Old Orchard Country Club came into existence in 1932, when the Wickersham family purchased the land and began to manicure it. Over the decades, the club became such a community staple that the Prospect Heights Park District bought it in 1999, with a promise to provide the same level of country-club service to the general public. The park district's landscapers maintain the golf course's gently rolling, narrow fairways, which shoot and snake between trees and numerous traps. The course features lots of dangerous water, with hazards between the golfer and the hole on at least nine occasions. The ninth hole—a par 5—bends right around the forest, only to reveal a longer stretch of fairway hemmed in by triple water hazards leading to an equally narrow green. The 17th hole also presents a challenge, with the fairway bisected by a wide river, making the safest shot a long drive straight to the green, which sits framed by a pair of sand bunkers.
Course at a Glance:
Food has found a good home at Emerson’s Ale House. Here, chefs present half-pound burgers with pretzel buns and their very own beer pairings—the Smoke House burger with manchego cheese and pulled pork pairs with Rogue Dead Guy ale, for example, and the Roy-Ale burger with fried egg, smoked bacon, and English cheddar lines up nicely with Three Floyds' Robert the Bruce. To char-grilled salmon they add a side of dirty rice; to braised short ribs, garlic smashed potatoes. And they grant their desserts—chocolate-crepe cake, bread pudding, and Chicago-style raspberry cheesecake—the power to satisfy two diners at once, even if both are very upset about a failed attempt to gerrymander their foe’s sock drawer.
Emerson's TV collection helps patrons take in the game with friends, and its complimentary bacon bar provides the opportunity to see if bacon still tastes like bacon. Because liquor bottles only prosper when they're close to other liquor bottles, Emerson's has wisely grouped them all together behind the bar, where they huddle in wait before getting all mixed up inside your glass.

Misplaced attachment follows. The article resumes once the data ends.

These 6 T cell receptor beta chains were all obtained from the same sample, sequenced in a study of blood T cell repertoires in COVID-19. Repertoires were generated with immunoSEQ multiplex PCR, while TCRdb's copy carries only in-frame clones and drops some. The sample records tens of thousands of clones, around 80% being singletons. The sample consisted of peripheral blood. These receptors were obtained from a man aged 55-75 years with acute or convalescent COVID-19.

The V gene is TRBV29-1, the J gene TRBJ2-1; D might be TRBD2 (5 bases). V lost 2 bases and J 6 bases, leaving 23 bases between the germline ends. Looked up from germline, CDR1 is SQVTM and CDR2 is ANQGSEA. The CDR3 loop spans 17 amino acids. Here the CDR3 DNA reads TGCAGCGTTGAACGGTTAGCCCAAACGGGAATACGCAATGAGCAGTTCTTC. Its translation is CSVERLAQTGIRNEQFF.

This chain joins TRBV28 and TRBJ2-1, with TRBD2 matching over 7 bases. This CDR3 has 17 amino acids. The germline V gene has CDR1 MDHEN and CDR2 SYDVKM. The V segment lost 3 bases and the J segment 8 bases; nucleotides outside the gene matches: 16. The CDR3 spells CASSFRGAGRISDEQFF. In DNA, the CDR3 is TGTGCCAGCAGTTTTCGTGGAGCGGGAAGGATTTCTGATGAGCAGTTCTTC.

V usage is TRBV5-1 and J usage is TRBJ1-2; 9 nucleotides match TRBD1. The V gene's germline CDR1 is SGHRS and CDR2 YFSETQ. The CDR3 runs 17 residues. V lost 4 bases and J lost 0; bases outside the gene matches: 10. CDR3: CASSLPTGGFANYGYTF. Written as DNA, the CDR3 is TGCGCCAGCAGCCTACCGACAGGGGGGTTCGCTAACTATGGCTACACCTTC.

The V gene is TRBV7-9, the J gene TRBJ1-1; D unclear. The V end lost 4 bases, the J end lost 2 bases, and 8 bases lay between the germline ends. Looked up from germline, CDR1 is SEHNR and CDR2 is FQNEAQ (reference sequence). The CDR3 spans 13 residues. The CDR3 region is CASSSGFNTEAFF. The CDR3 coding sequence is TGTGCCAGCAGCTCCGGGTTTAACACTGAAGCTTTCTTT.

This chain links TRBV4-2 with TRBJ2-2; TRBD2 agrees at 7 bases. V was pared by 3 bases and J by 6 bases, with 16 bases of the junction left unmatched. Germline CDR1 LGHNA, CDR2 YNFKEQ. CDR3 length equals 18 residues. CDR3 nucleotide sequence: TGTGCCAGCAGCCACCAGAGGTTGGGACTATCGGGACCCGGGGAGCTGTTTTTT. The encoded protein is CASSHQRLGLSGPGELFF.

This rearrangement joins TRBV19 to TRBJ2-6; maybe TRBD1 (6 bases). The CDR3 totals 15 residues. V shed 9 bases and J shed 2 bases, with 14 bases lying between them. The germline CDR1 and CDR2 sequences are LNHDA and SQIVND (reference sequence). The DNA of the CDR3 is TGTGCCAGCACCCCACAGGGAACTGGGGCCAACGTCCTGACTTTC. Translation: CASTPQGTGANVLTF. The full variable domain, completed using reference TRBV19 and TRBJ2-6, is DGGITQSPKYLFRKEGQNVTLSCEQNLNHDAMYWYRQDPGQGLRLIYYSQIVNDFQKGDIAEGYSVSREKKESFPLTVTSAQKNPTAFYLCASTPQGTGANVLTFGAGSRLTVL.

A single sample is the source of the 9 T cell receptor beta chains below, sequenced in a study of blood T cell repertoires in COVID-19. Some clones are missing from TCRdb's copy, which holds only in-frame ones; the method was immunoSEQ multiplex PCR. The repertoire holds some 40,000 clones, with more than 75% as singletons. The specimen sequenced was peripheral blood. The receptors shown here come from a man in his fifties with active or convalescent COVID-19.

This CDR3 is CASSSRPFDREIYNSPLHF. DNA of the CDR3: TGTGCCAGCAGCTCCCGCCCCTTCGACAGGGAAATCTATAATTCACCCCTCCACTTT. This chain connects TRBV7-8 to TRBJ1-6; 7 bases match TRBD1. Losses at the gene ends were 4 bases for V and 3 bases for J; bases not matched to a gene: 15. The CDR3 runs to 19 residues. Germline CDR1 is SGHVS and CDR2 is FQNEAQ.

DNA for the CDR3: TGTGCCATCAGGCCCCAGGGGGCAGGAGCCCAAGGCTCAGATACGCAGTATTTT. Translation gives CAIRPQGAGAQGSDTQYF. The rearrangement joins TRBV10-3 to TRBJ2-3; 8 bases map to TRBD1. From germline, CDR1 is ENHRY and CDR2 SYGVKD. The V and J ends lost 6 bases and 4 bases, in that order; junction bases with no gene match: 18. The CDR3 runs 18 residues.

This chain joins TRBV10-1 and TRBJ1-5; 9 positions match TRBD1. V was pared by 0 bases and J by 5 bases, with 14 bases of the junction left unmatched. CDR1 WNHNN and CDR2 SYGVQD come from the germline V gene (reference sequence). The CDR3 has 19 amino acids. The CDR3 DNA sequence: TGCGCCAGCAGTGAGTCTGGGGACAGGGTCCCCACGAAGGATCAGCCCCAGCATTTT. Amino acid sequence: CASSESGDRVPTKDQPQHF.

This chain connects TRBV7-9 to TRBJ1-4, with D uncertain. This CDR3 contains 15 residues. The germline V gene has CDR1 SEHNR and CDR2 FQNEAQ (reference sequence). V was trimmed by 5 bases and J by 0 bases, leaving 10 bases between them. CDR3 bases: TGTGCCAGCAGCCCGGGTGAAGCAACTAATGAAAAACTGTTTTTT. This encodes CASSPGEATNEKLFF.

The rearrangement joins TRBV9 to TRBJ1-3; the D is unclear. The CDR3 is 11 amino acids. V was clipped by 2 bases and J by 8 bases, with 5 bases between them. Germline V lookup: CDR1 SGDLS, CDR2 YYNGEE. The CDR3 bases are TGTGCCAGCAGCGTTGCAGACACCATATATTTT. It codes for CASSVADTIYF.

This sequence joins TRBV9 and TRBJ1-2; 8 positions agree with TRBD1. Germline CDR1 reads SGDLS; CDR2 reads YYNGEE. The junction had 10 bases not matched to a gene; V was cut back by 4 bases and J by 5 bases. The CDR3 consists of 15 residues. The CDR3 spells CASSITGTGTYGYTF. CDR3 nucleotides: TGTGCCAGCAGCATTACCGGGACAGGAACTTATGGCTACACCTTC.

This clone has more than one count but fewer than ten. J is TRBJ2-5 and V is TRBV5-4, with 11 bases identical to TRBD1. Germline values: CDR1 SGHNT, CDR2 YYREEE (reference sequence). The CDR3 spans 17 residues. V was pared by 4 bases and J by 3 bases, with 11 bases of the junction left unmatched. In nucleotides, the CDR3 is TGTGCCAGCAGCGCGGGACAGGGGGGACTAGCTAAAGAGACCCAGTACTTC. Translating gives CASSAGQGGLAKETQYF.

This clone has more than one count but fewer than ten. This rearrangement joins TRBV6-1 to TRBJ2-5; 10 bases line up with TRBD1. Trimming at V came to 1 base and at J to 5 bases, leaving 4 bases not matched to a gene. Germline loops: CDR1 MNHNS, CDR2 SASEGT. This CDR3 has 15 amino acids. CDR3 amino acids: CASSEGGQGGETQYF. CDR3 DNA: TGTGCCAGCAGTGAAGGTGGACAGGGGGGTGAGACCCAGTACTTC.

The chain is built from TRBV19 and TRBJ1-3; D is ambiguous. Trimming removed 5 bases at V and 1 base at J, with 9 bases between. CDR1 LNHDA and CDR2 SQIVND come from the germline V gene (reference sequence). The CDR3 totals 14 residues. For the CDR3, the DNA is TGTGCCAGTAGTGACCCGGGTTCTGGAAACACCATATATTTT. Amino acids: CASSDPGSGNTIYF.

At Illinois Magic Basketball, a team of high school coaches, collegiate, and professional basketball players train kids to improve their basketball skills. Small group lessons and one-on-one sessions work on techniques including dribbling and jump shots, while Sunday night trainings take intense players and help them heighten their skills. In addition to these focused lessons, league teams combines drills with more than 14 games in a season to get kids learning while they play.
The licensed educators at Kindermusik help enrich family relationships and bolster kiddies' mental development through interactive, music-focused play dates. Children from newborns to 7-year-olds can investigate the world of sound waves through age-specific sessions of sing-alongs, musical compositions, and sound barrier-breaking drum solos. ACE Music & Me sessions foster reading and language skills through dance and rhyme, and Village classes stimulate cognitive growth through musical activities. Guardians are encouraged to pick up a tambourine and belt out a note alongside their musical wards. After each pressure-free play date, Kindermusik instructors outfit each parent with a number of after-class activities suited to their child's developmental level and ability to impersonate Dick Clark.
When paired with blues chords, the smell of barbecue sauce transcends the normal sensory experience. Housemade dry rubs and sauces sink into smoked brisket, turkey, pulled pork, baby back ribs as the meat smokes slowly over a mix of hickory and applewood chips. Blues Bar masters this ethereal combination of soulful sounds and soul food, coupling weekends of live music with saucy ribs and sides of honey-chipotle corn bread and homemade fries. Inside the lofted dining room, tables look down onto the bar and its 24 HDTV screens that play live sporting events. Also you can find well over 75 plus craft bottled beers and 20 continually rotated draft craft beers. The blues joint’s decor pays tongue-in-cheek tribute to Chicago icons the Blues Brothers with a larger-than-life mural of the smart-suited duo and a full-sized vintage squad car in which John Belushi’s hat was once arrested for armed robbery.
The Sylvester family had bartending in its blood. Whether it was Uncle Mickey holding court with 40 years' worth of regulars or Tony Sr. mixing one of his signature Skip and Go Nakeds, they exemplified the easy grace and no-nonsense craftsmanship found in a true barman's barman. That dedication to well-poured drinks carried over to Tony Jr., who has spent the last 35 years training mixologists nationwide through the curriculum of his ABC Bartending Schools. Taught behind fully functional bars, his courses educate students in topics ranging from drink recipes and equipment setup to flair moves and alcohol awareness. His schools also emphasize employment; after graduation, students can take advantage of a nationwide job placement service to land gigs in Miami nightclubs, Las Vegas casinos, or the bar cars of Chicago's El trains.